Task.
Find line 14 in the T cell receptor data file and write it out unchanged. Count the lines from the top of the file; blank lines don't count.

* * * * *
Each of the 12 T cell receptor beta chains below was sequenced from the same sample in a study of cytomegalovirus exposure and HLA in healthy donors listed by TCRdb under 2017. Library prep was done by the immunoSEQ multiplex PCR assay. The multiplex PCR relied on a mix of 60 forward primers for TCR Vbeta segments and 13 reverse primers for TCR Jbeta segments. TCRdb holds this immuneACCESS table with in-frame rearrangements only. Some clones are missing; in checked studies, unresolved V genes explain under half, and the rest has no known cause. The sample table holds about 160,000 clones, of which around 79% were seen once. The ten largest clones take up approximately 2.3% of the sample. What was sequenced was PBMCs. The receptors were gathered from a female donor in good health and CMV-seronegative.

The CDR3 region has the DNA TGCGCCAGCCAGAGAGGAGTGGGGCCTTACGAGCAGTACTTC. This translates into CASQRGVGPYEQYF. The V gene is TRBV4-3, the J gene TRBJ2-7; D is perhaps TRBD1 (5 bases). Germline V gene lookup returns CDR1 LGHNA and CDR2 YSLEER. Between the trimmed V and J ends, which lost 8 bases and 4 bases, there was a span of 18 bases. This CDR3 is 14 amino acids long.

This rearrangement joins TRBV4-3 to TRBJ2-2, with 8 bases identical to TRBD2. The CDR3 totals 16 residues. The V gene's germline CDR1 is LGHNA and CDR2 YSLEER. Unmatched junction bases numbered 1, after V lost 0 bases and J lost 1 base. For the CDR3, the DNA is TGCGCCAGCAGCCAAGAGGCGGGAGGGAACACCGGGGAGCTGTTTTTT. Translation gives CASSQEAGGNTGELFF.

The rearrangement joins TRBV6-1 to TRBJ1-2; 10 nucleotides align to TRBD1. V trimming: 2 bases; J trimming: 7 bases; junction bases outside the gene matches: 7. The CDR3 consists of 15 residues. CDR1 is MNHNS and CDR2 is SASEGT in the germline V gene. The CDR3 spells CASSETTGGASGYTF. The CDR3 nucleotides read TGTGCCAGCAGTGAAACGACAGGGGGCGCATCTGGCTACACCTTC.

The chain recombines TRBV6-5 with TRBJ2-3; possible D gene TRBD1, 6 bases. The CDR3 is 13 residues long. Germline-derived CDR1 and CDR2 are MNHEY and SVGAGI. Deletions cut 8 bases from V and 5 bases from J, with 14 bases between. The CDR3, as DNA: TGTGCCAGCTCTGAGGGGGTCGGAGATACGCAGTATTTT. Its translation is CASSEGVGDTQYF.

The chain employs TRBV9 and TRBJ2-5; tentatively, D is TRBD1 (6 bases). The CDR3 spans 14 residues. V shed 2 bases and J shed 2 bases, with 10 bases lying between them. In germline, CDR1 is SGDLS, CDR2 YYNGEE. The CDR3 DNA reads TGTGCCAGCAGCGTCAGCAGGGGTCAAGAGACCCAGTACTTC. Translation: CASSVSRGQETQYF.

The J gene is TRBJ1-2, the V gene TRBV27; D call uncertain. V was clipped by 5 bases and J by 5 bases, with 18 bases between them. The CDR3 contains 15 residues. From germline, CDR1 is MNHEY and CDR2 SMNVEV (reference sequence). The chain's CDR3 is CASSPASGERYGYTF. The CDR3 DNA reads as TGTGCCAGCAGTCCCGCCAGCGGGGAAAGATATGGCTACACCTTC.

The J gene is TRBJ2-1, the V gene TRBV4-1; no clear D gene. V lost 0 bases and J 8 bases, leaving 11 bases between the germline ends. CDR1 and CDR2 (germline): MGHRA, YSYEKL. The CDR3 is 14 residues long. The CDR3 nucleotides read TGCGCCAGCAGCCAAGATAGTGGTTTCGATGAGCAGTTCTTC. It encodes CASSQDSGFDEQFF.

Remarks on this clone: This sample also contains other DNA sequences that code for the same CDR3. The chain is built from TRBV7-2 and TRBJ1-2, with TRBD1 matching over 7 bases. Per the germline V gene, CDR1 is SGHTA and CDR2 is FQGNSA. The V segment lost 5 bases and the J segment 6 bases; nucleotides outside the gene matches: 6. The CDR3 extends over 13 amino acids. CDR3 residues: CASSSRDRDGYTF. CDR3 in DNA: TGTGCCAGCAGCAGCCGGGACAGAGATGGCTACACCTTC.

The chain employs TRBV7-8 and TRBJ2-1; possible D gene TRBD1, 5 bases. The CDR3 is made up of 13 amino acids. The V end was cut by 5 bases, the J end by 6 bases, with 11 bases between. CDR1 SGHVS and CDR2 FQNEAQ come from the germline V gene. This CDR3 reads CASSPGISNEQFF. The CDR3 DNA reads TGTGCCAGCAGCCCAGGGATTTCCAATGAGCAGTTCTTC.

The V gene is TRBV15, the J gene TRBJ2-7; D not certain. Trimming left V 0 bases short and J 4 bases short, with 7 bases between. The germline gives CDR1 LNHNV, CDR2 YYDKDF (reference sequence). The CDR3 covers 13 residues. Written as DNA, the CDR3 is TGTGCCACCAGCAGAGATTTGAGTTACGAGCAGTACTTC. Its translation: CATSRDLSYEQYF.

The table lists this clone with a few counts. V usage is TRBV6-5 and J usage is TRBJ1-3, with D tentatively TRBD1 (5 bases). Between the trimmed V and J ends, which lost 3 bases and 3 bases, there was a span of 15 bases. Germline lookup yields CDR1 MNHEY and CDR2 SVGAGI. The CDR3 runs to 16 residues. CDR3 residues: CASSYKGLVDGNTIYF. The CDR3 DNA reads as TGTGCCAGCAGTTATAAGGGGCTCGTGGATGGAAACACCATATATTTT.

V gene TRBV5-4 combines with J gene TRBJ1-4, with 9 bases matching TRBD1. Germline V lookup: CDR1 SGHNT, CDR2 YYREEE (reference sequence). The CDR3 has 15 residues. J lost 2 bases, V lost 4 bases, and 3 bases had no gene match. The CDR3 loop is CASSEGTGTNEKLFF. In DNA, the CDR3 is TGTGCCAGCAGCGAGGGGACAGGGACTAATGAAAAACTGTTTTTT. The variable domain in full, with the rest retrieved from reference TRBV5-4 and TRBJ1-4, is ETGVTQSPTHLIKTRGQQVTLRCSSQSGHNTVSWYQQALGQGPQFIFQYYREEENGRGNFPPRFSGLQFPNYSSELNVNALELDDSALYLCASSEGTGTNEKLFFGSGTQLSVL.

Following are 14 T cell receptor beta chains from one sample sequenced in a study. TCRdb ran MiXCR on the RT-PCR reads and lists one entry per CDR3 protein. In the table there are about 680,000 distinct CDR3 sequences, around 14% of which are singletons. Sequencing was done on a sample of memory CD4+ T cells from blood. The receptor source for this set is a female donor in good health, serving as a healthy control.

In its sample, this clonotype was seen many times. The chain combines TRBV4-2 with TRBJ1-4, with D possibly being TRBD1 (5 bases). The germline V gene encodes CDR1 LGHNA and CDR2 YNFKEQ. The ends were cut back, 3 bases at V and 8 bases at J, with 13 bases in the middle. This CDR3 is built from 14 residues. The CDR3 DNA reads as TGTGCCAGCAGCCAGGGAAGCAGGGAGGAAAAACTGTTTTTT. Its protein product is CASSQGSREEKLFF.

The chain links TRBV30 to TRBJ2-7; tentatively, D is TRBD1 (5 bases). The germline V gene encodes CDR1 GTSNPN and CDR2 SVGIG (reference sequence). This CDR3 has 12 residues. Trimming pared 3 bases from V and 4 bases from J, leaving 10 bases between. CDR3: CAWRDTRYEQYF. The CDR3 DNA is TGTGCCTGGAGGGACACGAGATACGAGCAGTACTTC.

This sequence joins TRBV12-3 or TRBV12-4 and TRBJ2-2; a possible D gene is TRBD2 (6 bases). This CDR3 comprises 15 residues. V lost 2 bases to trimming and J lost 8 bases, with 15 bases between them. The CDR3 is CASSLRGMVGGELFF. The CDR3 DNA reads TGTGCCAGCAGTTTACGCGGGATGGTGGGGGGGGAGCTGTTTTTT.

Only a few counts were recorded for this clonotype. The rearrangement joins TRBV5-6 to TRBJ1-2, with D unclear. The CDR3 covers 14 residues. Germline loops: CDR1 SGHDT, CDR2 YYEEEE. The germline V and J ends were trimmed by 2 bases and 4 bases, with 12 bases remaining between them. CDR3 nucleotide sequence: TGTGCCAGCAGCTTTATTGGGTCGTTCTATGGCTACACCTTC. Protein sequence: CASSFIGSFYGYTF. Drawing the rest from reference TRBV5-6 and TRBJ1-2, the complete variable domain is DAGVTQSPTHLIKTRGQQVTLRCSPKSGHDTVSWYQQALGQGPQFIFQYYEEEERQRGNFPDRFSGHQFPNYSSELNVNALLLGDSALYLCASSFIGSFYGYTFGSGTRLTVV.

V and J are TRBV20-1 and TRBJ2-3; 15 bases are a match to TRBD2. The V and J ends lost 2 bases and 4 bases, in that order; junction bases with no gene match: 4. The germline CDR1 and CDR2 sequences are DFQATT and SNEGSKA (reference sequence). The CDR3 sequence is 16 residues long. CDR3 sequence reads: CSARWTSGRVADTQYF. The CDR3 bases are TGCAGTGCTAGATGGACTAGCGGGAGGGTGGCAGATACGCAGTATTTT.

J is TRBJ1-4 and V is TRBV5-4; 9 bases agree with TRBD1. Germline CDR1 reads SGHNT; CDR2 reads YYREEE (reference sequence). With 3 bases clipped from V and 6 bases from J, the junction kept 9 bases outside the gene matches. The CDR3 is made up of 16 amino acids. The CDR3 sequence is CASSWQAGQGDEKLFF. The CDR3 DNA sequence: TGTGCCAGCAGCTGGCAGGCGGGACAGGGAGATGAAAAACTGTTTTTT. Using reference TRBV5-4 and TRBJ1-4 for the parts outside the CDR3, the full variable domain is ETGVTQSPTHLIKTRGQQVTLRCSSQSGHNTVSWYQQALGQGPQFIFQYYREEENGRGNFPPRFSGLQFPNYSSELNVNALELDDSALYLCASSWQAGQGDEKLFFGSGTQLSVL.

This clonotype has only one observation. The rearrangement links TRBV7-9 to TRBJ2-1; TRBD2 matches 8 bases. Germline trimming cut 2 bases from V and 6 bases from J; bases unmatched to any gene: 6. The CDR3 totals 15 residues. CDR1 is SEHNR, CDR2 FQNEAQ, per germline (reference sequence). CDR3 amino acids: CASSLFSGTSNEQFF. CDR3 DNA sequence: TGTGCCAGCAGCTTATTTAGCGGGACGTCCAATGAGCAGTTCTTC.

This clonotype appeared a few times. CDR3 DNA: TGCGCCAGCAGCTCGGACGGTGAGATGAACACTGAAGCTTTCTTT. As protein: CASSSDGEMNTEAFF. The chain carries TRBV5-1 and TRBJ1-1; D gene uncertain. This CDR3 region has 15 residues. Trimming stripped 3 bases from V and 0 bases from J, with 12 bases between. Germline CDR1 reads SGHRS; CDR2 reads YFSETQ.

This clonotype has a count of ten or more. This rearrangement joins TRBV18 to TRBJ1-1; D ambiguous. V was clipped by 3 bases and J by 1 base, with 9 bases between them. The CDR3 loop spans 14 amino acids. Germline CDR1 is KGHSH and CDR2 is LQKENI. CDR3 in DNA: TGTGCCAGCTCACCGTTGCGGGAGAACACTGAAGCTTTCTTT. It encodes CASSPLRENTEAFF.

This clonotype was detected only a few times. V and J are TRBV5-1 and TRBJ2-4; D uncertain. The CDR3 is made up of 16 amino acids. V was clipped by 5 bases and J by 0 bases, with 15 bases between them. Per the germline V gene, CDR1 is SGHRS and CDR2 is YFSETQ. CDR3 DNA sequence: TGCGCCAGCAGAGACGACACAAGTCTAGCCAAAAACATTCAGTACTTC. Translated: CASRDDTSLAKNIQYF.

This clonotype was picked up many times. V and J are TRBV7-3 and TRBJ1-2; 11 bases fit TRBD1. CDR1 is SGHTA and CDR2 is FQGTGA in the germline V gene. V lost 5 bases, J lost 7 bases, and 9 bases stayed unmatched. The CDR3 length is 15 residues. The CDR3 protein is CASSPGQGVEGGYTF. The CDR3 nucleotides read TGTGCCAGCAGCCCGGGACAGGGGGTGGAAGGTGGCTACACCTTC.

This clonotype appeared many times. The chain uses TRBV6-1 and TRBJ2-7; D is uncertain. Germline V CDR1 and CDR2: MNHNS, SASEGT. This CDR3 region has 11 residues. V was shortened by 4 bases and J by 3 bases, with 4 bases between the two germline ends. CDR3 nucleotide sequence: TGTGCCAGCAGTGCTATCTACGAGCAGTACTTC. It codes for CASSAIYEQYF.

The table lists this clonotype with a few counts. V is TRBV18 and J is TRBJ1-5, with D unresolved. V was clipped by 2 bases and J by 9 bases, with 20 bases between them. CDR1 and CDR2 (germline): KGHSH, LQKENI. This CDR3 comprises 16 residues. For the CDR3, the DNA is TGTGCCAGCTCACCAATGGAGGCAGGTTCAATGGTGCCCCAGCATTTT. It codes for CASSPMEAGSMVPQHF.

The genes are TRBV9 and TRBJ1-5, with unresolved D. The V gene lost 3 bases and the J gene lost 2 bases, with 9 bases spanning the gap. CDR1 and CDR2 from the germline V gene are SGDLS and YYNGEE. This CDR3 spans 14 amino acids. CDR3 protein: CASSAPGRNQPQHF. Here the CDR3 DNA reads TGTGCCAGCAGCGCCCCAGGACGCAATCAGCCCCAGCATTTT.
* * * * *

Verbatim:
Following are 14 T cell receptor beta chains from one sample sequenced in a study. TCRdb ran MiXCR on the RT-PCR reads and lists one entry per CDR3 protein. In the table there are about 680,000 distinct CDR3 sequences, around 14% of which are singletons. Sequencing was done on a sample of memory CD4+ T cells from blood. The receptor source for this set is a female donor in good health, serving as a healthy control.